A song is born (New York, part 2)
Today we are at the Majestic Theater on 44th Street. This is where “You’ll never walk alone” was played on April 19, 1945 for the first time in the musical “Carousel” after the suicide of Liliom (now called Billy Bigelow).
The luminescent billboards, the traffic jams, and the honking can be seen and heard a couple of blocks away: We are approaching the theater district with Times Square and Broadway. Our taxi turns into 44th Street, which, as the street sign tells us, is also called “Rodgers and Hammerstein Row.” This must be the right address. We start by shooting a couple of scenes all around Times Square. Crowds of tourists push their way across the square on this hot summer’s day. In the confusion of languages you can pick out the odd word of German, and we have just walked a few meters when a German couple recognizes Joachim Król, who happily takes time out for a photo with them.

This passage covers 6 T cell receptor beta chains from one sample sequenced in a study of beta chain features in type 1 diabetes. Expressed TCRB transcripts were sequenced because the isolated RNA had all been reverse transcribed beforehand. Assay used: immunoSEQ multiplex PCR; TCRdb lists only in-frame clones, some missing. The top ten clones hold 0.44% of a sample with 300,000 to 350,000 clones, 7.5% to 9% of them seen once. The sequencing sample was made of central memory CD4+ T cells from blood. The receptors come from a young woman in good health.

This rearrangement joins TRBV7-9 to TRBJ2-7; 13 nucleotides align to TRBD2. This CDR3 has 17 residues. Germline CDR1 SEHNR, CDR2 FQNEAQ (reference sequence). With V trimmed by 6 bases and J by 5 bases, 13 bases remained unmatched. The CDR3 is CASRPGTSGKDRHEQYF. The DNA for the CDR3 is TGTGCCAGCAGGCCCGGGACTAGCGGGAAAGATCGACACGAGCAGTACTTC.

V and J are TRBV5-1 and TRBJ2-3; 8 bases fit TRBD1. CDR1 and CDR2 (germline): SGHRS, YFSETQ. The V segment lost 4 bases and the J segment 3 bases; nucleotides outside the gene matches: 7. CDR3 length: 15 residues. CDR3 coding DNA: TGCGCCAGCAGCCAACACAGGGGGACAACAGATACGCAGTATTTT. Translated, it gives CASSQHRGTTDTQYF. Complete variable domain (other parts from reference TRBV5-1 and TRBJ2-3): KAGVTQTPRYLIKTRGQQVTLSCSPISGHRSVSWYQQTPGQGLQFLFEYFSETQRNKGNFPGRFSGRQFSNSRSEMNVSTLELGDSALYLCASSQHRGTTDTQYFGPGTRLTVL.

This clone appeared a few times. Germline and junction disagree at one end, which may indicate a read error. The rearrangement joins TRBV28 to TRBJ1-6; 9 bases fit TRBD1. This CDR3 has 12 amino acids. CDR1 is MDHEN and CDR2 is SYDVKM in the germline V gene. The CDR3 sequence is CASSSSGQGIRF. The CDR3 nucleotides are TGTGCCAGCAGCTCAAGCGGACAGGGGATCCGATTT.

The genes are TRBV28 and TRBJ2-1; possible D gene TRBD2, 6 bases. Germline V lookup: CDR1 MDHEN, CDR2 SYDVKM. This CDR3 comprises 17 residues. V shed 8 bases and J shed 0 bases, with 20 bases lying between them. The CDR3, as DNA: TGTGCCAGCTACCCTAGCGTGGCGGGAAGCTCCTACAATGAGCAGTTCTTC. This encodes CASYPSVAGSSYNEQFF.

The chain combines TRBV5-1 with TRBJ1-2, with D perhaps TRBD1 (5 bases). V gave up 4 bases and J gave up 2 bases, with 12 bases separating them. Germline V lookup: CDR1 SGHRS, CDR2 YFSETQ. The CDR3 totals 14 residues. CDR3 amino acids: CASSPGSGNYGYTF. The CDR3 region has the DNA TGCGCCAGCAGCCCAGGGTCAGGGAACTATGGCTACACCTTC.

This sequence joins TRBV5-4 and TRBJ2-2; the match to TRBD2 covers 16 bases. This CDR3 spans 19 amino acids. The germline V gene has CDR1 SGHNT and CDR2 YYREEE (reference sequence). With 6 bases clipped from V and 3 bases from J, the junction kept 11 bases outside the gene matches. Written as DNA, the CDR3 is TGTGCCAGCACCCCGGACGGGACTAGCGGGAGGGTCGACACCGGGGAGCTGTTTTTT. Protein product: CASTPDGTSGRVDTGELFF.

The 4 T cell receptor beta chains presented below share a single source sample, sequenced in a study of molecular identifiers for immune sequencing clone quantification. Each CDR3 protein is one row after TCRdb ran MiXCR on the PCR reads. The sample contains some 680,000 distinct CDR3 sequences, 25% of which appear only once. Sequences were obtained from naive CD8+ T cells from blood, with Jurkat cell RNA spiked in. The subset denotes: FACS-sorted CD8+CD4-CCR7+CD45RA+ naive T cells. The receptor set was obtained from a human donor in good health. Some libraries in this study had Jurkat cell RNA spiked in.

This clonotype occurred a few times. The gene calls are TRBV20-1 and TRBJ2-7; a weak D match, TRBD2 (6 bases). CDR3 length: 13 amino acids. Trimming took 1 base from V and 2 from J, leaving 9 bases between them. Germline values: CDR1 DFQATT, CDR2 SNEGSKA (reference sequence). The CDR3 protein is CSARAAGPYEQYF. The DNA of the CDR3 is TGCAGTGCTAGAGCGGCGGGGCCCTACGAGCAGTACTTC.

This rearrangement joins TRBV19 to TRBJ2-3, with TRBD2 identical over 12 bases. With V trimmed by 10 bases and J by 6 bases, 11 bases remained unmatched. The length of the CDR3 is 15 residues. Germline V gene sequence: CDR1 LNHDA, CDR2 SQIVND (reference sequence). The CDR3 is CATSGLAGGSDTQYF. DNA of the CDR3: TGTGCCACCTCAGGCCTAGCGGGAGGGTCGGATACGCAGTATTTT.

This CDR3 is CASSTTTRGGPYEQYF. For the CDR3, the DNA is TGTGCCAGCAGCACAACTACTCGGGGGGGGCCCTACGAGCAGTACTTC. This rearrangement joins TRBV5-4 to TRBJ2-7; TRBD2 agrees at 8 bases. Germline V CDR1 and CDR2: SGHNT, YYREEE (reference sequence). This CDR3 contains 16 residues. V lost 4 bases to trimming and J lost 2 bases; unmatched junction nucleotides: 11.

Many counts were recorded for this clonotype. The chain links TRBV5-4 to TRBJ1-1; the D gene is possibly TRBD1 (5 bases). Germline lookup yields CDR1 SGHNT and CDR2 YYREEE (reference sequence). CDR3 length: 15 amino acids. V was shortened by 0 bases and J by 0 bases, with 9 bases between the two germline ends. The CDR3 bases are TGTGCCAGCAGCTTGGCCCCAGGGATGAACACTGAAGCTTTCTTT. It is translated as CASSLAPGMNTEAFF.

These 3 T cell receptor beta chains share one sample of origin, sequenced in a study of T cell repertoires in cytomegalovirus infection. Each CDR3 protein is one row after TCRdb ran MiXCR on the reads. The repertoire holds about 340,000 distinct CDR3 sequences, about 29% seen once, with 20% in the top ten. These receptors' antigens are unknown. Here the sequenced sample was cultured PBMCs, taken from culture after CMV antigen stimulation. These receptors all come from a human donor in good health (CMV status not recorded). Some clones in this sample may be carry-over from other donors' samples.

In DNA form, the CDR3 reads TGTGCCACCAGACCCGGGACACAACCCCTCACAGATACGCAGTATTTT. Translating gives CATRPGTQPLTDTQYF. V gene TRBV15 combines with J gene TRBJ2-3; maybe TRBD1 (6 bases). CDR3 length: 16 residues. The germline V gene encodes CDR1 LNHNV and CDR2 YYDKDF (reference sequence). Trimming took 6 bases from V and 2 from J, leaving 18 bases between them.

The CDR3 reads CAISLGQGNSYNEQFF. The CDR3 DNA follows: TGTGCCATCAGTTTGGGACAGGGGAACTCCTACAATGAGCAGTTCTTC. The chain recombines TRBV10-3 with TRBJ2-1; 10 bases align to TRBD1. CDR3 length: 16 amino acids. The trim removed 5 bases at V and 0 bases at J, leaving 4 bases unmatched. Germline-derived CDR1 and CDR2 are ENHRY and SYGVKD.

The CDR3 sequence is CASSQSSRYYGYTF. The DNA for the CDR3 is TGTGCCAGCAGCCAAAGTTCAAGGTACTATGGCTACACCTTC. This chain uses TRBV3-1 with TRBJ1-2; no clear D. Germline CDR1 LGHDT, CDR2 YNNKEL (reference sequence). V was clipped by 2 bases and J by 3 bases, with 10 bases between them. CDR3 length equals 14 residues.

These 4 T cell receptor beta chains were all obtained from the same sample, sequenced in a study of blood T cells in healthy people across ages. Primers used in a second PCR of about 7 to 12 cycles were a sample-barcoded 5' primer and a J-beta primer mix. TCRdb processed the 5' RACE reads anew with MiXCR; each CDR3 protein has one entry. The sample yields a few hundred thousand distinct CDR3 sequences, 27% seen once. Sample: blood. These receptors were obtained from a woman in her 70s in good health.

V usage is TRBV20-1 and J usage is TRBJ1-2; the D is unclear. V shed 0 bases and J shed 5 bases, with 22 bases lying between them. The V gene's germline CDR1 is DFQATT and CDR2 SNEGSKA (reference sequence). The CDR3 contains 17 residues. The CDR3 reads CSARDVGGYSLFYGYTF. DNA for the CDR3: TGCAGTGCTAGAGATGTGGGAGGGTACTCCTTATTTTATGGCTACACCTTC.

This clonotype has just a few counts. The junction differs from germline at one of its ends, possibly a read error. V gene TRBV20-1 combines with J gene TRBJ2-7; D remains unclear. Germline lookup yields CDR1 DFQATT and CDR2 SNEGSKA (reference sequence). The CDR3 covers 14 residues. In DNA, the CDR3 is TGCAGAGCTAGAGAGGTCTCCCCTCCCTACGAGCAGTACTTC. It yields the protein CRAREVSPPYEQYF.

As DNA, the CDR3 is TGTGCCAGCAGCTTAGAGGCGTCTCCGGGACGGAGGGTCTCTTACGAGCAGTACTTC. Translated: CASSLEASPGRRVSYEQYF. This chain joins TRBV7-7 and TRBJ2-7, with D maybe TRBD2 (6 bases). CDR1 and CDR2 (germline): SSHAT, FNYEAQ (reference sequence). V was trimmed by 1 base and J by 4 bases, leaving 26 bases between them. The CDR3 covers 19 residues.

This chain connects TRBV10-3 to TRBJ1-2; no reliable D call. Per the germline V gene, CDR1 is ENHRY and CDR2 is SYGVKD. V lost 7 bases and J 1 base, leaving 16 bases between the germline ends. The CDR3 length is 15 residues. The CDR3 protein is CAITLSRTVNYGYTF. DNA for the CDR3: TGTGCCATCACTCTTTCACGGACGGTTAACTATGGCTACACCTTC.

Back to 44th Street, at the Majestic Theater, we have finally reached the spot where “You’ll never walk alone” was first unleashed on the world. Richard Rodgers (music) and Oscar Hammerstein II (script) Americanized the setting of the play “Liliom,” creating the musical “Carousel,” which in 1999 was named best musical of the 20th century by Time Magazine. And one song from the musical should be particularly embedded in the cultural conscience. The world-famous team of Rodgers and Hammerstein also penned other successful musicals such as “Oklahoma!” and “The Sound of Music,” their most famous work. Incidentally, the two men were themselves from Jewish immigrant families. The background and origin of the song “You’ll never walk alone” are therefore—from Molnár and Polgar to Rodgers and Hammerstein—also a part of Jewish cultural history.
Directly opposite the Majestic Theater we find the St. James Theater, another large theater in which Rodgers and Hammerstein celebrated their successes. An elevator next to the stage takes us up to the offices of Jujamcyn Theaters. There, Joachim Król meets Broadway producer Jack Viertel, who shows in his book “The Secret Life of the American Musical” how musicals are stitched together and have developed over recent decades. “It was a fantastic discussion,” said Joachim Król afterwards.
We now leave the colorful lights of Broadway behind us for our next stop at a place far removed from the tourist centers.